U.K. Officials Dismiss Claim in Times That Johnson to Step Down
(Bloomberg) -- Is Boris Johnson planning to retire as U.K. prime minister in six months? That’s the eye-catching claim in the Times of London, which cited a conversation one of its readers had with the father-in-law of Dominic Cummings, Johnson’s chief adviser.
According to the newspaper’s Diary column, Humphry Wakefield chatted to Times reader Anna Silverman when she visited his castle in northeast England last week. Johnson, Wakefield is reported to have said, is still suffering the after-effects of his coronavirus infection and will never fully recover, and therefore plans to resign early next year.
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Johnson’s press office declined to comment and Wakefield couldn’t be reached, but the prime minister’s officials privately described the story as nonsense.
Still, the Times column has not gone unnoticed, despite the newspaper placing it in a section known more for trivia than political scoops. The fact that it has gained traction on social media points to the fact that the pandemic has taken some shine off Johnson’s leadership even though he won a landslide general election in December.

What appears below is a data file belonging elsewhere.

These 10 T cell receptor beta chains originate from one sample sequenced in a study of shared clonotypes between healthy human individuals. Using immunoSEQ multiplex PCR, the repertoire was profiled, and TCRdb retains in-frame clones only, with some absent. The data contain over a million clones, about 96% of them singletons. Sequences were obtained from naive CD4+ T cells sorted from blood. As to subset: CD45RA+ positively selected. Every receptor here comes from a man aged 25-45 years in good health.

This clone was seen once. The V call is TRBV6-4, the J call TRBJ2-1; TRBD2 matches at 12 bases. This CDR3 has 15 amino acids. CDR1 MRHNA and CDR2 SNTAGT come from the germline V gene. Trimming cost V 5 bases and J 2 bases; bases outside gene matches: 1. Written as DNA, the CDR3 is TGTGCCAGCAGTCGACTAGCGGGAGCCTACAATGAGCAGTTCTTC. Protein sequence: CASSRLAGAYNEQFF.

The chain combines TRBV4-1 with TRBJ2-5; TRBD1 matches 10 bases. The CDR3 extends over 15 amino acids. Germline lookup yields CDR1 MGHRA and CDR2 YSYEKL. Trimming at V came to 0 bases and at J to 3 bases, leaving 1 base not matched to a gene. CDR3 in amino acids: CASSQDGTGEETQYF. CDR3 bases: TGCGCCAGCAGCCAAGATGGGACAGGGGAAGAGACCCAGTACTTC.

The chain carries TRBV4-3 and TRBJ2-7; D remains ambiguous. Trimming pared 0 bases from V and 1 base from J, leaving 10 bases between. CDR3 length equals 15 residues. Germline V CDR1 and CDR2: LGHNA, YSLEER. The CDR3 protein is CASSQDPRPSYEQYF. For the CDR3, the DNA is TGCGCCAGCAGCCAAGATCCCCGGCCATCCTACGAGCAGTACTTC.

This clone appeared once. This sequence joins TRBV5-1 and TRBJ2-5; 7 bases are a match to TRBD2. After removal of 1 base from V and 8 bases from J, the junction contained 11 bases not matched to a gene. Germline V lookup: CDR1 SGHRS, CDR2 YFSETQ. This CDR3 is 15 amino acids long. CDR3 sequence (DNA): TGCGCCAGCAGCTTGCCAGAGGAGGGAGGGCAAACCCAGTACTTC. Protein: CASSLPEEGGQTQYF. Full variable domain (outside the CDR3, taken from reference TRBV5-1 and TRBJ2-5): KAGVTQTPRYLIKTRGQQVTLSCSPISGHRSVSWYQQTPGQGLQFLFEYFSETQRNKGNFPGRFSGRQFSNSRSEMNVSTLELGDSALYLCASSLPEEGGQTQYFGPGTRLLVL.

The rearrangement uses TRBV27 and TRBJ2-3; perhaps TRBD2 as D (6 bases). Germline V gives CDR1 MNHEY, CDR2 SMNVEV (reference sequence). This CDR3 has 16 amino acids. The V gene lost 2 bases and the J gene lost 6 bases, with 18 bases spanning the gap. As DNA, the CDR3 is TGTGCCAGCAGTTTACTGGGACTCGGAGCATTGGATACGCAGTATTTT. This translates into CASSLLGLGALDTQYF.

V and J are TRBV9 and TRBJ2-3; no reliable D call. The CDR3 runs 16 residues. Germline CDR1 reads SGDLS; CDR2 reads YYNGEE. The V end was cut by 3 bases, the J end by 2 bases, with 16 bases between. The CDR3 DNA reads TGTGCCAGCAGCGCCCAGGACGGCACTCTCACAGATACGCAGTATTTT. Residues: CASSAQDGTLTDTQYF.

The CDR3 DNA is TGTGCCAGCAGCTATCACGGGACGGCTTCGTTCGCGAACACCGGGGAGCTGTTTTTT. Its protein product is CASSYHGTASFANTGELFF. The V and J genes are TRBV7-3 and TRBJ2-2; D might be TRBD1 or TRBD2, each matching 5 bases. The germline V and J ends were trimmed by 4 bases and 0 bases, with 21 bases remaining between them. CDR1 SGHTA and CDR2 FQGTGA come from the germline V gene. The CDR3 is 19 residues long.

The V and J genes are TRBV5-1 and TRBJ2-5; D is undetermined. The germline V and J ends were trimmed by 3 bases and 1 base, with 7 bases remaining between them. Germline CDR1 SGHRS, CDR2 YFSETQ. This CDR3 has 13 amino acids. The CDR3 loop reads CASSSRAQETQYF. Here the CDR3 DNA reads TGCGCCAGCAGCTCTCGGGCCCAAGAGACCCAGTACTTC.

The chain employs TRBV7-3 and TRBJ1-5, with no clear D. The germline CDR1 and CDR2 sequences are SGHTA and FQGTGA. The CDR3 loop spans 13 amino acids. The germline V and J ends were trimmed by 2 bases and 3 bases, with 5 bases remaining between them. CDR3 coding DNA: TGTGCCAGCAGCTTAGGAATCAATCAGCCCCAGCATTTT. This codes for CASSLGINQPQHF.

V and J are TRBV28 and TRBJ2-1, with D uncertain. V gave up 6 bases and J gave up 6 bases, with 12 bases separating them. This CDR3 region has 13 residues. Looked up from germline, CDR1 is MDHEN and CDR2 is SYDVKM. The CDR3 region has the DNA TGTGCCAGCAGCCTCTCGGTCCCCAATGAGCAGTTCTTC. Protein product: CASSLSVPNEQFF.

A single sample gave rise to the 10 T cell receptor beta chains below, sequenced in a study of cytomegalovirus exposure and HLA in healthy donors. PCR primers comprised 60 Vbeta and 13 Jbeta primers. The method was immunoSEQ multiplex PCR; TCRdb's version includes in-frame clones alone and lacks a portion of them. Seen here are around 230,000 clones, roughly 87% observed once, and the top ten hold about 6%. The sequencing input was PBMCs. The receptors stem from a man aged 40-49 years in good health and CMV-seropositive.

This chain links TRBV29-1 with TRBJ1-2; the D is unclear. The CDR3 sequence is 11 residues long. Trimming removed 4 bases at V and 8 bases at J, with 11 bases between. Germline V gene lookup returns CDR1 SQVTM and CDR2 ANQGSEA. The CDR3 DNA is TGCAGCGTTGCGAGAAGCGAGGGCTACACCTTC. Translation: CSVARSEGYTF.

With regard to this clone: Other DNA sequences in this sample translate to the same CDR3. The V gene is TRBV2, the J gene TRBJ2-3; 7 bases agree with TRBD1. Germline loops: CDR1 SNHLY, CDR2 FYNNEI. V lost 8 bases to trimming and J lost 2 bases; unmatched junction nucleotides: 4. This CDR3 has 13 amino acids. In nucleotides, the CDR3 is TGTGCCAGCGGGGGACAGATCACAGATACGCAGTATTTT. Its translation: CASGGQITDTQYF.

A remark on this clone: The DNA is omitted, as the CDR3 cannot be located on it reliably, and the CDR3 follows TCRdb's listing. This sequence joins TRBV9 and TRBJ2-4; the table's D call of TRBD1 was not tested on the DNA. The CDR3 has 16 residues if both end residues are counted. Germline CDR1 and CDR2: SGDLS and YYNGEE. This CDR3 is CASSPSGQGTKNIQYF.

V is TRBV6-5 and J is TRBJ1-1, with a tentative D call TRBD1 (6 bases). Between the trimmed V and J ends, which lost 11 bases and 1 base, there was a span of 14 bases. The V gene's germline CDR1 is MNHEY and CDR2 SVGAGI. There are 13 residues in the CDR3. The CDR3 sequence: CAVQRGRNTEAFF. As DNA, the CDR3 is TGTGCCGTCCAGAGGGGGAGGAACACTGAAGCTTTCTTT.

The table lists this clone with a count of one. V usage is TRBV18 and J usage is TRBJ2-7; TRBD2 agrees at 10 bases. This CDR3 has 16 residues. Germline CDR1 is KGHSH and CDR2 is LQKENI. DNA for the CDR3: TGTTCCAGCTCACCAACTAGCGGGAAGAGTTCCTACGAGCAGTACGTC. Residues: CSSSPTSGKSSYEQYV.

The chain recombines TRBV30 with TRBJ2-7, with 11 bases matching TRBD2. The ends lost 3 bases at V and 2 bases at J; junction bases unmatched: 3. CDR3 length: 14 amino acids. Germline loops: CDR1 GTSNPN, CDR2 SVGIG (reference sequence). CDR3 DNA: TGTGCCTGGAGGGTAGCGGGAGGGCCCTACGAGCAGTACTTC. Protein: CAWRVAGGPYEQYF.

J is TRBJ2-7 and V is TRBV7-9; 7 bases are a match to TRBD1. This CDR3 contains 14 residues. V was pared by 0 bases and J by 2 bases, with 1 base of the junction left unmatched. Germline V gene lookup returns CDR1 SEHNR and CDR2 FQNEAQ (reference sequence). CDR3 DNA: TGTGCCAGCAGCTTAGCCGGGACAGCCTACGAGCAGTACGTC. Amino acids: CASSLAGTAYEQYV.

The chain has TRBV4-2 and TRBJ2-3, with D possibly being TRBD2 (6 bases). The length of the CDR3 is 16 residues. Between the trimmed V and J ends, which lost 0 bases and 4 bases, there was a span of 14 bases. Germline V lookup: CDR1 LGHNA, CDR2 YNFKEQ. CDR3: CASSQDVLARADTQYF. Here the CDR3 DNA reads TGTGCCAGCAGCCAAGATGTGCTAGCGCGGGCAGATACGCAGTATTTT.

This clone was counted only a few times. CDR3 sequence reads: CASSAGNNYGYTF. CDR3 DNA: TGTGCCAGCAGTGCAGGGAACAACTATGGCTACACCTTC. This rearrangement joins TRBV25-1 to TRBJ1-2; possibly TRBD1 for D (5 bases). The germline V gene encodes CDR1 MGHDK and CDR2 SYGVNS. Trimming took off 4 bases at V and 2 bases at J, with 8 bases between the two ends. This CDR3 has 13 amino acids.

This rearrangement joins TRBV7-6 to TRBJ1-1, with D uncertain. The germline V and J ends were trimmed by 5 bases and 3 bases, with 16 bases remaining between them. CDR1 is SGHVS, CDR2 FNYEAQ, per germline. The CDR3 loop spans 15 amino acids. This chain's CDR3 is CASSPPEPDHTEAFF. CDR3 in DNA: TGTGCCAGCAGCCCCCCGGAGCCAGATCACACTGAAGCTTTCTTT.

Questions about Johnson’s health have lingered since he emerged from intensive care in April following treatment for Covid-19. Missteps in the government’s coronavirus response have led some members of his Conservative Party to speculate he would step down before the next general election, due in 2024 -- an idea previously dismissed by Johnson’s office.
There’s even speculation that Chancellor of the Exchequer Rishi Sunak -- perceived as having performed best during the pandemic among Johnson’s top team -- is already being lined up for 10 Downing Street.
Typically, a political party would wait before replacing a leader until close to the next election to allow the successor the chance to ride any bounce in the polls. But any such talk -- credible or not -- of stepping down early is corrosive to a prime minister and is unlikely to be welcomed by Johnson.
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